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19 Designing a Page Using Placeholder Data Controls

This chapter describes how to create and use placeholder data controls in an Oracle ADF application. It shows you how to create placeholder data types, including master-detail relationships. It also describes how to create and import sample data.

This chapter includes the following sections:

19.1 About Placeholder Data Controls

Application development is typically divided into two separate processes: technical implementation and user interface design. More often than not, they are undertaken by separate teams with very different skill sets. The two teams can work together either in a data-first approach or a UI-first approach, or with some overlap between the two. With either approach, the teams usually work together iteratively, refining the application with each cycle.

In a data-first approach, the model, or data control is built first. Then the designer creates the layout and page flow by dragging and dropping the data controls onto pages as UI components. The model data is automatically bound to the components. This approach requires the data model to be available before the designer can proceed.

In a UI-first approach, the designer creates the layout using components from the Components window. When the data controls do become available, UI components are then bound to them. With this approach, you should be able to see most of the layout and page flows to make a development evaluation. However, until the data controls are available and bound to components, the application may not fully convey the intent of its design. For instance, an application that has a master-detail relationship is best reviewed when there is actual data that dynamically drives that relationship.

Placeholder data controls are easy-to-create, yet fully functional, stand-in data controls that can efficiently speed up the design-development process. UI designers can use placeholder data controls to create page layouts and page flows without the need to have real data controls available. These placeholder controls can be loaded with sample data to realistically simulate application execution for design evaluations. When the real data controls are ready, the UI components can be easily rebound to complete the application.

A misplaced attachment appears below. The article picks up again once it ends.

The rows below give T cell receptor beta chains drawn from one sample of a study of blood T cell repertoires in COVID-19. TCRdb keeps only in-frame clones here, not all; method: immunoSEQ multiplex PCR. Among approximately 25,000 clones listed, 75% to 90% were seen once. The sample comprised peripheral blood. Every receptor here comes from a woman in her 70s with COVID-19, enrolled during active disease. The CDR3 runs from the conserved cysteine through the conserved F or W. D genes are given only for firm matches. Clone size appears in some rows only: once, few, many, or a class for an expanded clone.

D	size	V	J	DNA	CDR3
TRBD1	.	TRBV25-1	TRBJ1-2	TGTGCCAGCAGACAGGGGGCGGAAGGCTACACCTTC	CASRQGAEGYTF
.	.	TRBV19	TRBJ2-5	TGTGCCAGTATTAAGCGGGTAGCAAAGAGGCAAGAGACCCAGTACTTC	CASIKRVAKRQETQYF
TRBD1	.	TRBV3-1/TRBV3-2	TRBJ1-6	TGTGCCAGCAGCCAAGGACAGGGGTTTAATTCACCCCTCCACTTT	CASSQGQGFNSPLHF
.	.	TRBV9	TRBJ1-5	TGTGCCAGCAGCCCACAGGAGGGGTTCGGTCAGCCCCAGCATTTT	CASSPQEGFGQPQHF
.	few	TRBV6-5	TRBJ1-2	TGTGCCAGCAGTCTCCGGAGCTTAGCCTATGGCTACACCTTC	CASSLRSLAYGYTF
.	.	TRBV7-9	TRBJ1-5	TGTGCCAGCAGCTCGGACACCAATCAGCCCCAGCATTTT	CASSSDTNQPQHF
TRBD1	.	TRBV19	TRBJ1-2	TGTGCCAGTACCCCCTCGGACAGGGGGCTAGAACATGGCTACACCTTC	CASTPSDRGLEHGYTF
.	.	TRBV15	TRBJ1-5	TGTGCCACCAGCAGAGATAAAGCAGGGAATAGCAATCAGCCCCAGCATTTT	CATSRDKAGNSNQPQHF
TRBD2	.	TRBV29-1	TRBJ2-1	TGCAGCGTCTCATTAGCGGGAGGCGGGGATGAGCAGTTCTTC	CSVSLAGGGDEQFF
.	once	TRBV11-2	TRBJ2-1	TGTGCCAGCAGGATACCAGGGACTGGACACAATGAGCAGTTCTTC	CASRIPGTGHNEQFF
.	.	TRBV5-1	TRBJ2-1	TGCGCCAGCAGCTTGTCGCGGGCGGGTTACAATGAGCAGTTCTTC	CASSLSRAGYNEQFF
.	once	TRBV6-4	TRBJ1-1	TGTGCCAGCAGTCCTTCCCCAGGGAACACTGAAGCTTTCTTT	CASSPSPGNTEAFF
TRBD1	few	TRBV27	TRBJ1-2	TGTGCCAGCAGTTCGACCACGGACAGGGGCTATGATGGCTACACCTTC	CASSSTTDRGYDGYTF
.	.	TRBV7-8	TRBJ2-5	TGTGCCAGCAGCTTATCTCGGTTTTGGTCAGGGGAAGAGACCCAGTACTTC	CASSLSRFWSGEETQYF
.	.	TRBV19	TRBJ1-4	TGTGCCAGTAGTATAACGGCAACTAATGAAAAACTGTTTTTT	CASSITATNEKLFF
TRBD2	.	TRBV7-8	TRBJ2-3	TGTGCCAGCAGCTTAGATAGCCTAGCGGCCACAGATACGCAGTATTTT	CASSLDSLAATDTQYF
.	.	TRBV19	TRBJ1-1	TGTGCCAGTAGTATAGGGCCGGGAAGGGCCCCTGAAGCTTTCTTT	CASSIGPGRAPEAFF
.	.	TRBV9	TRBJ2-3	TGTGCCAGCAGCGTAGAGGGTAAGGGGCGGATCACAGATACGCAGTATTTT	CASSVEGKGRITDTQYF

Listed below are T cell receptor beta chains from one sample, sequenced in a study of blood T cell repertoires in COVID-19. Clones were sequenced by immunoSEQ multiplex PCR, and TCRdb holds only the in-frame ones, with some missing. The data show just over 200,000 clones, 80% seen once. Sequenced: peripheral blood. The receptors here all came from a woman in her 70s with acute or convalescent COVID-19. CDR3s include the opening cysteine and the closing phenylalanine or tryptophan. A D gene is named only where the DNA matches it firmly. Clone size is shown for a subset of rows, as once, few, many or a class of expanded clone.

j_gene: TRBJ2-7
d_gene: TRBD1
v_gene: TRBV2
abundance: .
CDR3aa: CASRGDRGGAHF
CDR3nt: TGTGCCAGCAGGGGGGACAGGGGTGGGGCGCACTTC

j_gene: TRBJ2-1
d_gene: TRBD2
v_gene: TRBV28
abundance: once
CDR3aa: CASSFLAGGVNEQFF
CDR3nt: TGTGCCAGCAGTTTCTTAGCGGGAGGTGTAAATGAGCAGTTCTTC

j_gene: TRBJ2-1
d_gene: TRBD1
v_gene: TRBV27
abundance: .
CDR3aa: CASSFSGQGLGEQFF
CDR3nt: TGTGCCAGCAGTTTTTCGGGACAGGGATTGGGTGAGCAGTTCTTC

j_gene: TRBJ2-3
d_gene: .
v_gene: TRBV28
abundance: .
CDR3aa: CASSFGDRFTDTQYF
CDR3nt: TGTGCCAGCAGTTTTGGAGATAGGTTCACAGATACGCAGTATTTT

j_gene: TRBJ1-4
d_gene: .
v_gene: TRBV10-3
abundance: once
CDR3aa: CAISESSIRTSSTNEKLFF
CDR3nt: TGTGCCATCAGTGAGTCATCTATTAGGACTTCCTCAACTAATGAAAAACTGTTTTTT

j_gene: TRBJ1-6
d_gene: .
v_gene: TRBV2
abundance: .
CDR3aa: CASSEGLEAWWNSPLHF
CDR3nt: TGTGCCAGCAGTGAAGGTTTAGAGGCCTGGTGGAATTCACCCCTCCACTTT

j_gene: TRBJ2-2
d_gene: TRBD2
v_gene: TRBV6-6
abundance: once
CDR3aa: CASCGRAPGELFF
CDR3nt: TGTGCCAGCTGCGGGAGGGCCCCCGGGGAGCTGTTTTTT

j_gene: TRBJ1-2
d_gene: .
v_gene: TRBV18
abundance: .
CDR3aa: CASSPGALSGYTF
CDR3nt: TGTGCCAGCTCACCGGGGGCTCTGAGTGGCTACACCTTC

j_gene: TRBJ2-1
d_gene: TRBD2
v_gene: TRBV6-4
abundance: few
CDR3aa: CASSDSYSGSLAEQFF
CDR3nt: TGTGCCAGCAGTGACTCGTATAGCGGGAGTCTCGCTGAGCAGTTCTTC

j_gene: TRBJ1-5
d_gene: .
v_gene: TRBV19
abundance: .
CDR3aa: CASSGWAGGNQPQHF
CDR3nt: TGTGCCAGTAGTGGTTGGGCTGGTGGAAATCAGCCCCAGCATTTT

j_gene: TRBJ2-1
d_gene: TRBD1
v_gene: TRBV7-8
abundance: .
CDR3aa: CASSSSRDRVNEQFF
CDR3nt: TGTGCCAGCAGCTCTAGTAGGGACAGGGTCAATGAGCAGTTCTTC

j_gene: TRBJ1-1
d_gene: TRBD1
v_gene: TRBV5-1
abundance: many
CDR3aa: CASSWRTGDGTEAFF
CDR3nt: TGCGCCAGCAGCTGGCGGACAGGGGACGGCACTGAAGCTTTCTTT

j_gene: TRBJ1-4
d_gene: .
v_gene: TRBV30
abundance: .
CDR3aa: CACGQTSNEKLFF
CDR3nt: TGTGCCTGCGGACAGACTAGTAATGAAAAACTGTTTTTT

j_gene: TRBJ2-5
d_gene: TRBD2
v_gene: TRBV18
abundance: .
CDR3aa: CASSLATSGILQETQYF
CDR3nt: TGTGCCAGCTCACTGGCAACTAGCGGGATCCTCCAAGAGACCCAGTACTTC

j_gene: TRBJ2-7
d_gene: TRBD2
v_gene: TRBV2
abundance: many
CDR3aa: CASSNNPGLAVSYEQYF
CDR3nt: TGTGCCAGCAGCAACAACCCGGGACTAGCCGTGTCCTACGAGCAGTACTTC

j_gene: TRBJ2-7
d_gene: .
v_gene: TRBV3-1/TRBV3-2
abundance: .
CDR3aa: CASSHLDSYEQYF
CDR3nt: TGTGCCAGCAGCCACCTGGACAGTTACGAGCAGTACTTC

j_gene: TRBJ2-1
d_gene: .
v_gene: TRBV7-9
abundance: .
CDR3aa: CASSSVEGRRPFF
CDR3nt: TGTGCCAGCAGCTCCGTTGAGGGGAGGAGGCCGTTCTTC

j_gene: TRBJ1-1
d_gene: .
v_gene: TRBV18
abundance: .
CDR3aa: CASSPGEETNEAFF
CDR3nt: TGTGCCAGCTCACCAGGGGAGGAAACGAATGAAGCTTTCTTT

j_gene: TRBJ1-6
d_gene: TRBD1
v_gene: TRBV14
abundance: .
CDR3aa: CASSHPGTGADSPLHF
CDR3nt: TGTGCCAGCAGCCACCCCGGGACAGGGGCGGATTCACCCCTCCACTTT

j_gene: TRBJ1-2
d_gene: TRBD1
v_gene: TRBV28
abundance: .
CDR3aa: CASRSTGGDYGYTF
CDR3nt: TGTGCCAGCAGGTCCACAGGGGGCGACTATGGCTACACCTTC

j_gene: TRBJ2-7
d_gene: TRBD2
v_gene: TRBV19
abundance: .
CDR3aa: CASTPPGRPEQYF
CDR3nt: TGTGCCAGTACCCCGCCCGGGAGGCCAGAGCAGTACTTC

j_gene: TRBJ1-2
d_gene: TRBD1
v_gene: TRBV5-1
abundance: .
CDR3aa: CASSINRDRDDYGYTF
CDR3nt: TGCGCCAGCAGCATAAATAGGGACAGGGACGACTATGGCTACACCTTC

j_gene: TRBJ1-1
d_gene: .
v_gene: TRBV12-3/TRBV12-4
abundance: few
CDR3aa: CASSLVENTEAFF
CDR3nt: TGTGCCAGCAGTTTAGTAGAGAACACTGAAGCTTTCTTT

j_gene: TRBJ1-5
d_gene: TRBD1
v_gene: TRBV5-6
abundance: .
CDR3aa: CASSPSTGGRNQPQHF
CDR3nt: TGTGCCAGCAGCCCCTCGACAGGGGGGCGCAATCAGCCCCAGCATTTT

Creating placeholder data controls is a purely declarative process and does not require coding. It does not require in-depth knowledge of the underlying model, data source technology, actual database schema, or any of the complex relationships in an actual production data control. Placeholder data controls do not require an existing data source or a database connection. You can define multiple data types with multiple attributes. You can also define nested master-detail hierarchies between data types. Placeholder data controls have the same built-in operations such as Execute, Next, and Create. An implicitly created named criteria item allows the user to create search forms as if view objects and view criteria were available.

19.1.1 Placeholder Data Controls Use Cases and Examples

For many complex applications, the UI design may actually drive the development of the model, or data source. In this UI-first scenario, having placeholder data controls with sample data is essential to properly model the behavior of the application. In some cases, even if production data controls are available, UI designers may opt to use placeholder data controls because of their flexibility and ease of use.

Placeholder data controls can be used in many situations. In addition to being used for design review and development, they can be used to develop realistic runtime mock-ups for usability studies, or for proof-of-concept requirements. They can be used to create demos when the data model is not yet ready.

19.1.2 Additional Functionality for Placeholder Data Controls

You may find it helpful to understand some data access features before you start working with placeholder data controls. Following are links to other functionality that may be of interest.

19.2 Creating Placeholder Data Controls

You add placeholder data controls to a project using the New Gallery. After the placeholder data control has been created, it appears as a node in the Data Controls panel. It has a different icon than do standard data controls. Instead of an Operations node, the placeholder data control has a Built-in Operations node. Although the Built-in Operations node contains Commit and Rollback operations, these operations do not perform commits or rollbacks because there is not an actual data source for the data.

When a data control is initially created, it does not have any data types associated with it. You will need to manually create the data types as described in section Section 19.3, "Creating Placeholder Data Types."

19.2.1 How to Create a Placeholder Data Control

Placeholder data controls are defined at the project level in JDeveloper. You must already have created a project before you can create placeholder data controls.

Before you begin: